What does the RBA rate cut mean for Australian mortgage holders?

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On 3 March 2020, the Reserve Bank of Australia (RBA) cut the nation’s cash rate by 25 basis points to a new record low of 0.50 per cent. Many banks are passing the rate cut on in full, but some are only passing it on to new customers.

However, with some banks slashing selected interest rates even before the RBA announcement, it’s possible to get a discount on your home loan interest payments, if you know where to look.

Why did the RBA cut the cash rate?

According to RBA governor, Dr Philip Lowe, the decision to cut the cash rate was influenced by a wide range of factors, led by the effect of the current coronavirus crisis on the Australian economy.

“The global outbreak of the coronavirus is expected to delay progress in Australia towards full employment and the inflation target. The Board therefore judged that it was appropriate to ease monetary policy further to provide additional support to employment and economic activity.”

Dr Lowe also mentioned that once the coronavirus is contained, the economy is expected to return to an improving trend, though the RBA “is prepared to ease monetary policy further to support the Australian economy.”

Which banks are passing on the rate cut?

Many Australian banks have already announced they are passing the RBA rate cut on in full. This includes the big four banks of ANZ, Commonwealth Bank, NAB and Westpac, in a sharp contrast with the last RBA cut in October 2019, when they only passed on an average of 14 basis points in cuts.

Outside the big four, some of the first banks to announce they were passing on the full rate cut included:

To keep track of which banks have passed on the RBA rate cut, including their new lowest ongoing variable rates, visit the RateCity Rate Tracker.

It’s also important to remember that some banks slashed interest rates on selected mortgage offers even before the RBA’s announcement. In mid-February 2020, Commonwealth Bank slashed its fixed home loan rates by up to 50 basis points.

A week later, ANZ slashed its own fixed rate home loan interest rates by up to 86 basis points in response. Many of these rate cuts were for investment home loans, indicating that banks are eager to start winning back business from investors, who have been limited by regulations on investment lending for years.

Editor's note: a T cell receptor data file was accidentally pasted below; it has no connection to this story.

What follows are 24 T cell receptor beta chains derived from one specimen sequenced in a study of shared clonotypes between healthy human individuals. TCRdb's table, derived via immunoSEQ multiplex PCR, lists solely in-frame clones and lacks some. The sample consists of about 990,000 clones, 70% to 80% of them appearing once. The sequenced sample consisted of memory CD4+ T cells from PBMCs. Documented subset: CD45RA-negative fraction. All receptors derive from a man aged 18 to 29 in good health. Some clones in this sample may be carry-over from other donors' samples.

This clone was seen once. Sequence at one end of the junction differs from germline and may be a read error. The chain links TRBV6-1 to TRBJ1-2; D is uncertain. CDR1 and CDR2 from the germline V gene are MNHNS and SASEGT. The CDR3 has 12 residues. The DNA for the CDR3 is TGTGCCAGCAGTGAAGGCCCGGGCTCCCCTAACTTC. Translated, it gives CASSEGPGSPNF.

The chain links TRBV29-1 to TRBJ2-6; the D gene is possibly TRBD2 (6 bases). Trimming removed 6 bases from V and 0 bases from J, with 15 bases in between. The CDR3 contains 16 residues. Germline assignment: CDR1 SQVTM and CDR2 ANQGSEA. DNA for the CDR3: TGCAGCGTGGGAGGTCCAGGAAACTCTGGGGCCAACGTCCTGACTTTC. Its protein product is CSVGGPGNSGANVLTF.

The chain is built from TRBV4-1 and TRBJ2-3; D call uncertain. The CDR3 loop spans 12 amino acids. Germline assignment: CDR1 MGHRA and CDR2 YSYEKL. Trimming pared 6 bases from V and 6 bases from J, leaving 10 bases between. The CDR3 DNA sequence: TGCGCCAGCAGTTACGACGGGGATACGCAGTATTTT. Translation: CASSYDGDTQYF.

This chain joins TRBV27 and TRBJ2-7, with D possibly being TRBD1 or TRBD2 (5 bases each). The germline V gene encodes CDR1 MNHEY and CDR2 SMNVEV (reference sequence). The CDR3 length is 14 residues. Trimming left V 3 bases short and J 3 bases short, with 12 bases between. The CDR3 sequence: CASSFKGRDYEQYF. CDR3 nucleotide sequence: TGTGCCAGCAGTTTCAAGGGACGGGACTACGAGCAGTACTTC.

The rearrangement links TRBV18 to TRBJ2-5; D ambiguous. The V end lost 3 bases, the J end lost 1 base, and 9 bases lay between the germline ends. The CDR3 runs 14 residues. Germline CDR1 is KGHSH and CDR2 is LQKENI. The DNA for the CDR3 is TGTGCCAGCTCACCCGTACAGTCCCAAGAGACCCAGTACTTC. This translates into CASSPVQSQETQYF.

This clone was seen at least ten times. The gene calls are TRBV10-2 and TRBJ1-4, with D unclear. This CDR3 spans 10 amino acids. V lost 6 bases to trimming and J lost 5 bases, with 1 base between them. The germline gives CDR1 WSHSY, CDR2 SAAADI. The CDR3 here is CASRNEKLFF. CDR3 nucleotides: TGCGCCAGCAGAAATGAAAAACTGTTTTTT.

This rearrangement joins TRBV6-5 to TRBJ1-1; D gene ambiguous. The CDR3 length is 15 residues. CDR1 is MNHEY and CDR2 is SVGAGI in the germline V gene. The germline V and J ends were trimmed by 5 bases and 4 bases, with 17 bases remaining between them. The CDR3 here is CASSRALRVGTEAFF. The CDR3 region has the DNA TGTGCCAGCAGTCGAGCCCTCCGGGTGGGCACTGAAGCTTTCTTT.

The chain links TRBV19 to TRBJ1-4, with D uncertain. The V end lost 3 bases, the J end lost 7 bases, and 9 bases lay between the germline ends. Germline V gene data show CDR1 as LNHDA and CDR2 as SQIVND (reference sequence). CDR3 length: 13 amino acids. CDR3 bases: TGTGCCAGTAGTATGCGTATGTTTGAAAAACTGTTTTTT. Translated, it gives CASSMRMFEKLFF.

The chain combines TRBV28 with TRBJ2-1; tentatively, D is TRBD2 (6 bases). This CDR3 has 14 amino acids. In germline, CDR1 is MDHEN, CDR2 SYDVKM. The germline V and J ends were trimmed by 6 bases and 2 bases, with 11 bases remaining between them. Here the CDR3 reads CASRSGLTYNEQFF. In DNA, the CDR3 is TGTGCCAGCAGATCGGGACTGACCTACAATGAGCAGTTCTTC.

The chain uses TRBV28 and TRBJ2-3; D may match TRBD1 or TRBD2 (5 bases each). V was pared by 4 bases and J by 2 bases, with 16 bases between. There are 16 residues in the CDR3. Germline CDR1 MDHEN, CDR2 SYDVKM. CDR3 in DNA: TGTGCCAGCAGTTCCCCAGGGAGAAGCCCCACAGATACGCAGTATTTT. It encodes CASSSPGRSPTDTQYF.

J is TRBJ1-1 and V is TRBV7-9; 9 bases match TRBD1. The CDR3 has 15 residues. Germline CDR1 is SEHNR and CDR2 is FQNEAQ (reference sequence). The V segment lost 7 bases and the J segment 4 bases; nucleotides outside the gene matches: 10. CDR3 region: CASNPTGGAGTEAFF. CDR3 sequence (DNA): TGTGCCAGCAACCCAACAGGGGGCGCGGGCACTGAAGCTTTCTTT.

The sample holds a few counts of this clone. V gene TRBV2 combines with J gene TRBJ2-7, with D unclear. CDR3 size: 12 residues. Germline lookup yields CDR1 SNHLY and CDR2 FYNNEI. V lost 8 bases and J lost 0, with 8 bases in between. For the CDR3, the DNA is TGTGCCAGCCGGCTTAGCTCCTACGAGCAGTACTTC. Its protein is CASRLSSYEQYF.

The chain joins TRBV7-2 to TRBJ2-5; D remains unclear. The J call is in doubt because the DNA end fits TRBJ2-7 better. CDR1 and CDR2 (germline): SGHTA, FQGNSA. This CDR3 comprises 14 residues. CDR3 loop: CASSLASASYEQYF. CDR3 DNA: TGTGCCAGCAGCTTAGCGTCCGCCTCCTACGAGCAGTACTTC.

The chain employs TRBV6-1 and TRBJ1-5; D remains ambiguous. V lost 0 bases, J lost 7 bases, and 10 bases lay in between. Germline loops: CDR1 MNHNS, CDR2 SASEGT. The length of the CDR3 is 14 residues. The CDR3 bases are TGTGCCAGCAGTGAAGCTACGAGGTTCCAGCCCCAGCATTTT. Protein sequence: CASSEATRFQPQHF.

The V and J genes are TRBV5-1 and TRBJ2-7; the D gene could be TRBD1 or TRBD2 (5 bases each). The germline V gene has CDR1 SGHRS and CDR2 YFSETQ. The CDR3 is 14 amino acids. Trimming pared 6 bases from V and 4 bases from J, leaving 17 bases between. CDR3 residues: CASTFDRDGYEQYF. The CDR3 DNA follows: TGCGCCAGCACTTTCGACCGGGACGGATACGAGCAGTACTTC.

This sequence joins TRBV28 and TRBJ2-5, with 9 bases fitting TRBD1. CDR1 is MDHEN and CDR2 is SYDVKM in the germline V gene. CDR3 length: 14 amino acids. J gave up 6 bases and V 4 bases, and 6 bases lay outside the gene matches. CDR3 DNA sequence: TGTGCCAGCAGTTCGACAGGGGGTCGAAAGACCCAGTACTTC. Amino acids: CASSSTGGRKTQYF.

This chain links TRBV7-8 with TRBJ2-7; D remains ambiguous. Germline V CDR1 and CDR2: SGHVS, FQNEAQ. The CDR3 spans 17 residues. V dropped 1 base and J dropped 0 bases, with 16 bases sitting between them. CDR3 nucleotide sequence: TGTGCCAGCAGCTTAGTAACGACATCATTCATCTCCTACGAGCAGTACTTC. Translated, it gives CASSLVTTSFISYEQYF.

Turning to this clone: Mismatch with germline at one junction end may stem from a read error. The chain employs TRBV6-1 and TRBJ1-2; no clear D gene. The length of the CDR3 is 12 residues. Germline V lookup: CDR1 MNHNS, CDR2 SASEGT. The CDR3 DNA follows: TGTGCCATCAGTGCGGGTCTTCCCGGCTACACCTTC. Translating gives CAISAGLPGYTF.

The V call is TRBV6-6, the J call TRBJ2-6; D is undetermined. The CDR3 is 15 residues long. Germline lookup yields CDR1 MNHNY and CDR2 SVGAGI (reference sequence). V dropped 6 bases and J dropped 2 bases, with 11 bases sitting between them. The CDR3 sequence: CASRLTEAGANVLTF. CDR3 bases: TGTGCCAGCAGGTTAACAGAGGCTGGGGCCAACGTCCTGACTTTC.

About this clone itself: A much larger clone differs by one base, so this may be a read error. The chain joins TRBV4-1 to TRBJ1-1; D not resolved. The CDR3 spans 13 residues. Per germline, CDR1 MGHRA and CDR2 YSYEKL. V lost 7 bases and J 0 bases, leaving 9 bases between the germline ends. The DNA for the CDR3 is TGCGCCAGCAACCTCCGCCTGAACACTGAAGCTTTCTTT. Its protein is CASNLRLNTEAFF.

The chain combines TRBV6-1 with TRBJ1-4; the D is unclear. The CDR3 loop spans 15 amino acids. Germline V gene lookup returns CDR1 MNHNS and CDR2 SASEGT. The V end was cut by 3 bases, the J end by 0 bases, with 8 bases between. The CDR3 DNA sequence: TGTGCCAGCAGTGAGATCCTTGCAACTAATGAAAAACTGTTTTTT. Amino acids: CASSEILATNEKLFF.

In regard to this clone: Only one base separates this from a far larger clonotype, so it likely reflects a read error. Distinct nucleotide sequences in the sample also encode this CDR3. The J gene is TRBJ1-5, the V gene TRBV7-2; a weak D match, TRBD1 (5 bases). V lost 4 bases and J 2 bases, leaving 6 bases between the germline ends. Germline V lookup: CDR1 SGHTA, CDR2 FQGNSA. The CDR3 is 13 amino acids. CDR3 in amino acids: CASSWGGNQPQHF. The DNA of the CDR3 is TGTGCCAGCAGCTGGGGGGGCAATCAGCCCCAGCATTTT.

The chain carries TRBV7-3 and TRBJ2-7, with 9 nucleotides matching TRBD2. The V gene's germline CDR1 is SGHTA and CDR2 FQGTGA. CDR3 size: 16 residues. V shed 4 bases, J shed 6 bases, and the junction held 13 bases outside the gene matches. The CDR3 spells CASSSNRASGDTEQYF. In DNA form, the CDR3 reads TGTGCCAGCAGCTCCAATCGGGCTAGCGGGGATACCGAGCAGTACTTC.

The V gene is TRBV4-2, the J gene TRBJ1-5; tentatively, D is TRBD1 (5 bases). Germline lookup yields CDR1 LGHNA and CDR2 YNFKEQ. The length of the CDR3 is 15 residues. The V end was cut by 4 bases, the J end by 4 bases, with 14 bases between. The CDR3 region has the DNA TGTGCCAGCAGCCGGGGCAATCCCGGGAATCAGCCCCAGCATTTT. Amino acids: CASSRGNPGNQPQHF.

What does the cut mean for Australian mortgage holders?

With many banks passing on the full cut, and others lowering rates on selected loans even before the RBA’s announcement, many borrowers may be in a position to get a better deal on a mortgage, whether they’re buying a property or refinancing.

Property investors may be especially well-positioned to get a better deal, with many of Australia’s leading lenders now offering investment mortgage rates starting with a 2.

However, some banks are only cutting interest rates for new customers, meaning their existing mortgage holders won’t get to enjoy the benefits of the March 2020 rate cut unless they choose to refinance.

The average mortgage holder could save $56 a month if their bank passes the rate cut on in full. However, customers that get a 0.15 per cent cut might only pocket back $34, while a 0.10 per cent cut would result in savings of just $23, based on a $400,000 mortgage paying principal and interest:

Impact 0.25% rate cut

Loan Amount Monthly Difference Annual Difference
$400,000.00 -$56 -$675
$500,000.00 -$70 -$843
$750,000.00 -$105 -$1,265

Impact 0.15% rate cut

Loan Amount Monthly Difference Annual Difference
$400,000.00 -$34 -$406
$500,000.00 -$42 -$508
$750,000.00 -$63 -$761

Impact 0.10% rate cut

Loan Amount Monthly Difference Annual Difference
$400,000.00 -$23 -$271
$500,000.00 -$28 -$339
$750,000.00 -$42 -$508

Source: RateCity.com.au

Note: Calculations based on the average owner-occupier principal and interest rate on RateCity.com.au of 3.73%, 30-year loan term.

Even if you’re already a customer with a bank that’s discounting its mortgage rates (and you don’t have a fixed rate home loan), it could be worth keeping an eye on your options to refinance with a different lender.

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